3D molecular cartography
Posted on by Dr. Francis Collins
These glow-in-the-dark images may look like a 60’s rock album cover, but they’re actually a reflection of some way cool science. Here are maps showing the diversity of bacteria (left) and “acquired” molecules (right) on the skin of a healthy man. Blue indicates areas of least diversity; green/yellow, medium; and orange/red, the greatest.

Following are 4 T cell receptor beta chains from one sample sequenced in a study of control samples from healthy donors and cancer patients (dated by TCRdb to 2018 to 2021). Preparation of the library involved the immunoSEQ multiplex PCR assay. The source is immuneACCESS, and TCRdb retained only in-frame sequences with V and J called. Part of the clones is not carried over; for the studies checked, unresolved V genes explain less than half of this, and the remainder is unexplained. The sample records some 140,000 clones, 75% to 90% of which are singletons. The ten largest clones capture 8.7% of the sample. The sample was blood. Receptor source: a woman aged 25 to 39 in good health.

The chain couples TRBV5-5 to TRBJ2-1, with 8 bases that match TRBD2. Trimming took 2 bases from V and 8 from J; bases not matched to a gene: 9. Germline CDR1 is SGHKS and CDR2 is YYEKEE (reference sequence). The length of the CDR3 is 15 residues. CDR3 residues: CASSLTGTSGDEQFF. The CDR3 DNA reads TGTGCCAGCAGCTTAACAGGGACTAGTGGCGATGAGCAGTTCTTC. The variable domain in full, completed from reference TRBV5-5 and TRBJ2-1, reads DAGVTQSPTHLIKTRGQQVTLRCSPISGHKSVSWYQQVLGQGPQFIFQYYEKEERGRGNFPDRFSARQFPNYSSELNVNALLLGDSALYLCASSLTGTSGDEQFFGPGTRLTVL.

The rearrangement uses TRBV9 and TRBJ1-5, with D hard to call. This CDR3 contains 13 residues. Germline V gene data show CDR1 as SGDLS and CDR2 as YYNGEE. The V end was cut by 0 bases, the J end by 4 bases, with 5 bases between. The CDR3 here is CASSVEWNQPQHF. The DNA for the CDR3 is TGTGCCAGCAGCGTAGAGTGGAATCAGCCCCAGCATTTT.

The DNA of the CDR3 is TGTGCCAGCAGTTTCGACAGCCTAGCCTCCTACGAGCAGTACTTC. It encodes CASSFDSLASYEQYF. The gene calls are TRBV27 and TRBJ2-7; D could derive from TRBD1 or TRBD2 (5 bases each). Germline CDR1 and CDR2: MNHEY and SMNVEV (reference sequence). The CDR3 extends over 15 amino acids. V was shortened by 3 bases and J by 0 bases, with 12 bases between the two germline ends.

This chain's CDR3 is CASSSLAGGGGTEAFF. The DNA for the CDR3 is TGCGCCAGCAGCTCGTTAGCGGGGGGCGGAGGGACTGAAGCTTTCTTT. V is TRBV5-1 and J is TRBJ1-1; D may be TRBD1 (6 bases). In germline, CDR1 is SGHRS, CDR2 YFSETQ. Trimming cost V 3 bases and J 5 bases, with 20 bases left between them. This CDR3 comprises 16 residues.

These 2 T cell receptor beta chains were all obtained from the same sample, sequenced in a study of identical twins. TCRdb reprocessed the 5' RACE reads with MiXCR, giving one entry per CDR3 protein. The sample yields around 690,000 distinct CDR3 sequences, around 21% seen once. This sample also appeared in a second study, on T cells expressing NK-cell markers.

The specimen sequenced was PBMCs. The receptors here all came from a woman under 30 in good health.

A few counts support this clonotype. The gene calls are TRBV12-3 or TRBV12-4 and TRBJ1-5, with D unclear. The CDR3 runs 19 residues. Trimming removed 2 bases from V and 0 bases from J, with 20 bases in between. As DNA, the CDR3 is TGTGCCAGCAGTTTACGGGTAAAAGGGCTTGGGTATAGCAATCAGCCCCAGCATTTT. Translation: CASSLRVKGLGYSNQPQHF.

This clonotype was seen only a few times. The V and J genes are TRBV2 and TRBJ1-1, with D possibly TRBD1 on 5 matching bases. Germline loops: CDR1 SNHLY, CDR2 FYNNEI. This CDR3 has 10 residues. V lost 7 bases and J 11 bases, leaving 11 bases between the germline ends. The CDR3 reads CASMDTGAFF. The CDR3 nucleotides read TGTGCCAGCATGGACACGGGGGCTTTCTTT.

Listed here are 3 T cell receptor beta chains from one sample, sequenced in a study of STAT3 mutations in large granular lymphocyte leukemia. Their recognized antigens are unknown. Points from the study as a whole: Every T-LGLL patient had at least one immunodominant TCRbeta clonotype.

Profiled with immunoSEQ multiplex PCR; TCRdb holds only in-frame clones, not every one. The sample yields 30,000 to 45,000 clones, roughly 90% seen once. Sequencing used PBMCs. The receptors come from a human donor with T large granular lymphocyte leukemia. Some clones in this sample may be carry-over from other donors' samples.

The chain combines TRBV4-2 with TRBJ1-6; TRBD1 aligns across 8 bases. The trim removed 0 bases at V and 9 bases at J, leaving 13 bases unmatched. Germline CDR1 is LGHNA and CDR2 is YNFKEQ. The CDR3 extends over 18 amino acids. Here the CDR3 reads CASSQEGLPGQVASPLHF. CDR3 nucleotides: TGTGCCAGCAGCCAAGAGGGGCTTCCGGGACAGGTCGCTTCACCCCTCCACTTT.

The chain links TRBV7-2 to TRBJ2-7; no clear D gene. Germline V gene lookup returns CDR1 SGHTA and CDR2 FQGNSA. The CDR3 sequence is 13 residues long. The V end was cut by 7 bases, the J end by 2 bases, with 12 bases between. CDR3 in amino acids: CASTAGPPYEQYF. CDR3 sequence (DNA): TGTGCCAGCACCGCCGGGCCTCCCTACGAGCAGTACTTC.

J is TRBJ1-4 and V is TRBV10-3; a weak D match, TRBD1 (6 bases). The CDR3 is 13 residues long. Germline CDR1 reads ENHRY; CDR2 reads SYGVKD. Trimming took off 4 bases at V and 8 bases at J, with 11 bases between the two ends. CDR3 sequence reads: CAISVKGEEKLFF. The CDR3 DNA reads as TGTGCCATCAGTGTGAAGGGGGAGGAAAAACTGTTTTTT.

To create these maps, NIH-funded researchers at the University of California, San Diego (UCSD), and their colleagues swabbed the skin of a male volunteer at roughly 400 spots to sample for bacteria. Then, they swabbed the same spots again to sample for chemicals and other types of molecules, natural or synthetic, that the man’s skin acquired over the course of his daily activities. Examples of such molecules include chemicals in shampoo and grooming products, polymers shed from clothing, and proteins released when skin cells are damaged or die.